SE Colorado Birding

Birding and discussion: A conservation-oriented birding blog that emphasizes low-impact birding and sustainable birding practices together with the enjoyment of birds. Southeast Colorado offers a diversity of habitats which provide premiere birding opportunities. Save Sabal Palm

Wednesday, February 14, 2007

Yellow-bellied Sapsucker still at Centennial Park

After searching unsuccessfully 2 days, I considered that the Centennial Park Yellow-bellied Sapsucker may have left the area. However, I know that they can be missed for several reasons: if they are loafing in a large cottonwood, it is virtually impossible to see them as they tend to perch on a horizontal branch; they are hiding from disruption in the top section of a pine tree where pine needles are thicker; or they may be foraging at another location in the area. Since it was tennis lesson day with a lot of players at the court across from where this sapsucker is usually found, though I was there early there had already been a lot of activity as they park their cars adjacent to the pine trees.

All this to say I thought it was worth another trip to look for the sapsucker--and it paid off as I did find the bird. Since it had been so sensitive that I had avoided looking for it for a month to avoid being an intrusive birder, I stopped my car before I got to the tree the bird was in so I would be about 50 feet away. I stayed in my car and I was careful not to make noise. Indeed, these precautions were necessary as this sapsucker would stop feeding and freeze when a car would drive by or on one occasion when a person walked by on the other side of the street. In fact, I had to be careful taking photos as this sapsucker would stop feeding and look in my direction when it heard the clicking noise that my digital camera makes when I take a photo (not a lot of noise as I have turned off the bell-like noise many of these digital cameras make). So in order not to disturb it's feeding, I didn't try to move my car to get better photos (though I did get a view of it's gorgeous red crown). As these pics may not be as good as I could have gotten, it would not have been worth it to disturb this super-sensitive bird. I did brighten and add some contrast to this photo as it was rather dark (I usually only crop my pics).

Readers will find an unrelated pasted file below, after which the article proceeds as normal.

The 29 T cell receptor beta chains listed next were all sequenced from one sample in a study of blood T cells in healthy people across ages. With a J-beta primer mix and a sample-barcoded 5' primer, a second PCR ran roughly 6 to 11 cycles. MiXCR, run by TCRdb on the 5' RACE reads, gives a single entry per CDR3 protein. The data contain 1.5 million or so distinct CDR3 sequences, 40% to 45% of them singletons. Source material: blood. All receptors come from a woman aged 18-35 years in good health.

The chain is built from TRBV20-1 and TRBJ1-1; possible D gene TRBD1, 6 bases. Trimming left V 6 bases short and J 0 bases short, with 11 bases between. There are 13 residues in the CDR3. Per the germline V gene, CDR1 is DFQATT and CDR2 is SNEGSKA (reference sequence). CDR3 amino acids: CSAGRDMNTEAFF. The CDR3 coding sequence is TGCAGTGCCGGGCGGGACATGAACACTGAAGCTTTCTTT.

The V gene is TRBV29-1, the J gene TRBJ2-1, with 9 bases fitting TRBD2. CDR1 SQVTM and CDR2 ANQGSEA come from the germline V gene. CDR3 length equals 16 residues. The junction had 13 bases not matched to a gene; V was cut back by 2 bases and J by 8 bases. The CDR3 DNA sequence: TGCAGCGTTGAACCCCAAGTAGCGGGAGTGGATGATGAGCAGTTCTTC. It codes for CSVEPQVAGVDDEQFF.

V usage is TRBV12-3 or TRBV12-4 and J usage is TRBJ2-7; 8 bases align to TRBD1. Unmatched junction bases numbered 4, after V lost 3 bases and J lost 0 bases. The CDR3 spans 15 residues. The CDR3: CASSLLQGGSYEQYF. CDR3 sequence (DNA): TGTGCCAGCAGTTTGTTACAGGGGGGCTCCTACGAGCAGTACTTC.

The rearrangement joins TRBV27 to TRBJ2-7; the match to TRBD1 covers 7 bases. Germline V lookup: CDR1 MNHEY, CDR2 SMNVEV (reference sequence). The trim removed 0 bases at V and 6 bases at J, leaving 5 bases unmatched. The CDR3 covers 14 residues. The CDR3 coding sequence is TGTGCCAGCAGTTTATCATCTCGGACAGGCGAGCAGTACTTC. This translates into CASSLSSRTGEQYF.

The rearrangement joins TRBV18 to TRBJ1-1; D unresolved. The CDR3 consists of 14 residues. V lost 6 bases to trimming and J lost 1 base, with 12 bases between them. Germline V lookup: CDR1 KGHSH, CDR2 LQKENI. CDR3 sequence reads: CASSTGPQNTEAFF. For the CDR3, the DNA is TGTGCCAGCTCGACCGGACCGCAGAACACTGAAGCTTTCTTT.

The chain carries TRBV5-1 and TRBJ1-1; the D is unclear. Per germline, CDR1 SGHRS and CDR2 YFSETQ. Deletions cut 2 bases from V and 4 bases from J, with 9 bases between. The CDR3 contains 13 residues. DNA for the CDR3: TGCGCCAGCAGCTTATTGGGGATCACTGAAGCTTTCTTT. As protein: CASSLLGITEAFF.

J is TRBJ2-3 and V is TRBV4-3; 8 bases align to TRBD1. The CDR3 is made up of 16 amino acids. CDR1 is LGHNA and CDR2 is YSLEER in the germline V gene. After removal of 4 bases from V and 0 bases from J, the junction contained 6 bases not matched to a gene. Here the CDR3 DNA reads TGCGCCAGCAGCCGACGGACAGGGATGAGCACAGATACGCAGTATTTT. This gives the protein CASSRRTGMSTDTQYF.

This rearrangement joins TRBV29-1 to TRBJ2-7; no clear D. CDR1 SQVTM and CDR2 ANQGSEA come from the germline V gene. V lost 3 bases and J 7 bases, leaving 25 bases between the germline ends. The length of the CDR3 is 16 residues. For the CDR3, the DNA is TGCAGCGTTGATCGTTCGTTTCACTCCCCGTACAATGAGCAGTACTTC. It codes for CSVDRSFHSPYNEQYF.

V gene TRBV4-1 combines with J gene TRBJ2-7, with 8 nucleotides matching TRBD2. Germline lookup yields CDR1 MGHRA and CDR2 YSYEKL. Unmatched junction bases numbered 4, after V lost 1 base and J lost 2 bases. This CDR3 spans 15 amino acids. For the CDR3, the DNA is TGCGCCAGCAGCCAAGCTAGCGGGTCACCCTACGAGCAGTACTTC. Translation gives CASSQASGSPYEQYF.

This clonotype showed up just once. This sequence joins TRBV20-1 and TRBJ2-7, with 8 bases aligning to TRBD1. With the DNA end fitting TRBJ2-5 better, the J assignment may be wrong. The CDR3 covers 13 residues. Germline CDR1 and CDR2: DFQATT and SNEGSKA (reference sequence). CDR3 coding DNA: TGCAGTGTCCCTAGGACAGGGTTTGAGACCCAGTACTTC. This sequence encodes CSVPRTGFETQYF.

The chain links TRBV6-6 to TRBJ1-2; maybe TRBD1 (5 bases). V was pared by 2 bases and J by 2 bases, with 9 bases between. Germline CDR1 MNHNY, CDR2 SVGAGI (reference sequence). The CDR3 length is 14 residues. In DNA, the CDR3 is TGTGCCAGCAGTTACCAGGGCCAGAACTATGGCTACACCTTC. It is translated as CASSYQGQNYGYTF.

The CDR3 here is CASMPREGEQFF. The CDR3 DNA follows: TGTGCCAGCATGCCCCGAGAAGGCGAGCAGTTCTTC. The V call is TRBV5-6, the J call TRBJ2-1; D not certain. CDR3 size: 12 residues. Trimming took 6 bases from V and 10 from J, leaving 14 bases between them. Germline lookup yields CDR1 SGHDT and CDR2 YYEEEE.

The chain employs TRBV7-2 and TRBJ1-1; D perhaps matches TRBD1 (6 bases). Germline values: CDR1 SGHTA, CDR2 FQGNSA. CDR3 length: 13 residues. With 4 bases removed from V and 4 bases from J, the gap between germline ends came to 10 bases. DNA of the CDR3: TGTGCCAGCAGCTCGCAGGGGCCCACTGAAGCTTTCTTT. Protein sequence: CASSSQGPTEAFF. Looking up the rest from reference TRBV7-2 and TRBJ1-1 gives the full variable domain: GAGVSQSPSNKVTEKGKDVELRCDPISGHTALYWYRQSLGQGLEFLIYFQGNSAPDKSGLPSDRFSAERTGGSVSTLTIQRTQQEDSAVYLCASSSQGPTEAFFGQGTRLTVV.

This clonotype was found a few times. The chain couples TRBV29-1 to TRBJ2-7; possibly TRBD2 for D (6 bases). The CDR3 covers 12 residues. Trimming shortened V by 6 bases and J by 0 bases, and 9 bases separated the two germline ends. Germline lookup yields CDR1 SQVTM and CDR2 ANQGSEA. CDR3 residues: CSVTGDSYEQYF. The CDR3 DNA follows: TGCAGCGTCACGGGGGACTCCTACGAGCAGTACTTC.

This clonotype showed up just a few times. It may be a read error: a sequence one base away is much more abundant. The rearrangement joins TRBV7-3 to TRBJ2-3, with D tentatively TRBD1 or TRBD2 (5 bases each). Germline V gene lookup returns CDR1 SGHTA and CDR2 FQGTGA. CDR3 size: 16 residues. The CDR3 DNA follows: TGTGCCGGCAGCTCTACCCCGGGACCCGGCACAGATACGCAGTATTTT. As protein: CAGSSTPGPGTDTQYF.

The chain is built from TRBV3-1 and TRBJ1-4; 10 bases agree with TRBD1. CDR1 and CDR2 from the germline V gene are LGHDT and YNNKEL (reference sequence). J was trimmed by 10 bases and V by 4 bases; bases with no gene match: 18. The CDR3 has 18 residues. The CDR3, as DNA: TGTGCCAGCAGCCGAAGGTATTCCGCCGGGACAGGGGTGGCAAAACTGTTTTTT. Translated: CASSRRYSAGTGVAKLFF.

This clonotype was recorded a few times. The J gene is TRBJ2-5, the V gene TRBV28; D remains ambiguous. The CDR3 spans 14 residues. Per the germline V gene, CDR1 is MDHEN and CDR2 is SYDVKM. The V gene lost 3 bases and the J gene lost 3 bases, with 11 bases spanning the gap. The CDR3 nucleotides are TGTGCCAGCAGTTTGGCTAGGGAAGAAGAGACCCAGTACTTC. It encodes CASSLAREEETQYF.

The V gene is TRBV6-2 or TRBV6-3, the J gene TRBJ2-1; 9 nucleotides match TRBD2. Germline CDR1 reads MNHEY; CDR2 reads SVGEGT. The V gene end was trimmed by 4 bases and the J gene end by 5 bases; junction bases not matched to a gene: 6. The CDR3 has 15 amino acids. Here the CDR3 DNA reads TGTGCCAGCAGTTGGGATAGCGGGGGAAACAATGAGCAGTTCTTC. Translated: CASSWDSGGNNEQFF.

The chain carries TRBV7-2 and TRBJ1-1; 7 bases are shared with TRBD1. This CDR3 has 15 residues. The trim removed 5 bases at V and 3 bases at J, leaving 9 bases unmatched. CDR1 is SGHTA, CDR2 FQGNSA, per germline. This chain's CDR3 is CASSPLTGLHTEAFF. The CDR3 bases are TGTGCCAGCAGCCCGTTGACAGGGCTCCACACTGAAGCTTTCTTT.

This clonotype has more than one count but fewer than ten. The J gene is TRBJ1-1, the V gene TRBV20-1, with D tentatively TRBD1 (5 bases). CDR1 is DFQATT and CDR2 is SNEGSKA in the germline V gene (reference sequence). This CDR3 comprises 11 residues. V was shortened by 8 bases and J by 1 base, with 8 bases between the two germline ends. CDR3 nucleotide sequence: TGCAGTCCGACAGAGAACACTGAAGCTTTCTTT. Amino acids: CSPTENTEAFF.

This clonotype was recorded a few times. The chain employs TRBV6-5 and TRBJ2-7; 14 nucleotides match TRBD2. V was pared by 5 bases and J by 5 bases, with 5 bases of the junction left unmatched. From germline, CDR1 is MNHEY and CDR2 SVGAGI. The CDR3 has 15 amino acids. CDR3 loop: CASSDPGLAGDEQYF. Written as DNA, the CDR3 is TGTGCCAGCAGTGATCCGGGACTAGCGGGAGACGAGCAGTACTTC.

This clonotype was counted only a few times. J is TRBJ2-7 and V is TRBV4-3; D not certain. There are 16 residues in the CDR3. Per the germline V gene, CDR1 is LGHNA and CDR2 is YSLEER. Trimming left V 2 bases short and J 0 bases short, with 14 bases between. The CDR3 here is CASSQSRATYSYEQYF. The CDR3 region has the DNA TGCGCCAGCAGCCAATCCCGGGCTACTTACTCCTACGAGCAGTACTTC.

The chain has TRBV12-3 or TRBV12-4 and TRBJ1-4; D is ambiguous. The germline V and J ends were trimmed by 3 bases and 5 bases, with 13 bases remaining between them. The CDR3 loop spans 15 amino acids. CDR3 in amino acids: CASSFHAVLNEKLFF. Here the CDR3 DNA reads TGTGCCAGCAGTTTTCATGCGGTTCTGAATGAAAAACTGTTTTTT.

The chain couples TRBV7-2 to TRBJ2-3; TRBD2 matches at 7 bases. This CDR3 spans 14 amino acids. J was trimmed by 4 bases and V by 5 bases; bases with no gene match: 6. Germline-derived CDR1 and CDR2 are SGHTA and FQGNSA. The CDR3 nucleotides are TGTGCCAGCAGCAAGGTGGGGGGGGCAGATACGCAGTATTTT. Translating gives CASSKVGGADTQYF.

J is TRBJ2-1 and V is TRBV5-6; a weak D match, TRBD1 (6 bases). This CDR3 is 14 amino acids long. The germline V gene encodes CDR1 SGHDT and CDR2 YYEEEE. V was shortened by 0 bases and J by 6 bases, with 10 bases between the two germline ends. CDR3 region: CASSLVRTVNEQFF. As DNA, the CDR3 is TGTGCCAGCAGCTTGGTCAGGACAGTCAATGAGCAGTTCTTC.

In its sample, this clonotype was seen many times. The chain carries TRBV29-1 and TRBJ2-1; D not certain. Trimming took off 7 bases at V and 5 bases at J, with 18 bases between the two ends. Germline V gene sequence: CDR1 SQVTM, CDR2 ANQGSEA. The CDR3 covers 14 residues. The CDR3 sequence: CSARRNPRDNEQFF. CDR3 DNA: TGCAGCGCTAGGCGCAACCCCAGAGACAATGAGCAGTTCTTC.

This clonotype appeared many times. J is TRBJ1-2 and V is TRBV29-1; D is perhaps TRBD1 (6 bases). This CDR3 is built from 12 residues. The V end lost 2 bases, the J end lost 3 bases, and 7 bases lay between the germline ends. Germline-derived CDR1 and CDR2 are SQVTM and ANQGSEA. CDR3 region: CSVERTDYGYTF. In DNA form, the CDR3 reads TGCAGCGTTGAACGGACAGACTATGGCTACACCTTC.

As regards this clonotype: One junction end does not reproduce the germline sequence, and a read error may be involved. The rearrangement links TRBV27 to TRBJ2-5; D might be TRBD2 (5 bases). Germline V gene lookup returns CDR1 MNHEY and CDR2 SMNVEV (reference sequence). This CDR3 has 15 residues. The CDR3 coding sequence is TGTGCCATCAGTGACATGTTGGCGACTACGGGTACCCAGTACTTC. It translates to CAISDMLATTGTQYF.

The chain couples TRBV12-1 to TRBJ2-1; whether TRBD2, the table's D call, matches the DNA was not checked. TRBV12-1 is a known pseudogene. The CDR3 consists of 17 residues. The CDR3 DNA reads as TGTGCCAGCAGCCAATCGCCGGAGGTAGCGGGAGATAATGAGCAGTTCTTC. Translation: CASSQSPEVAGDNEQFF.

I also saw a Ruby-crowned Kinglet in the trees where this sapsucker was feeding plus a second kinglet at Rouse Park.

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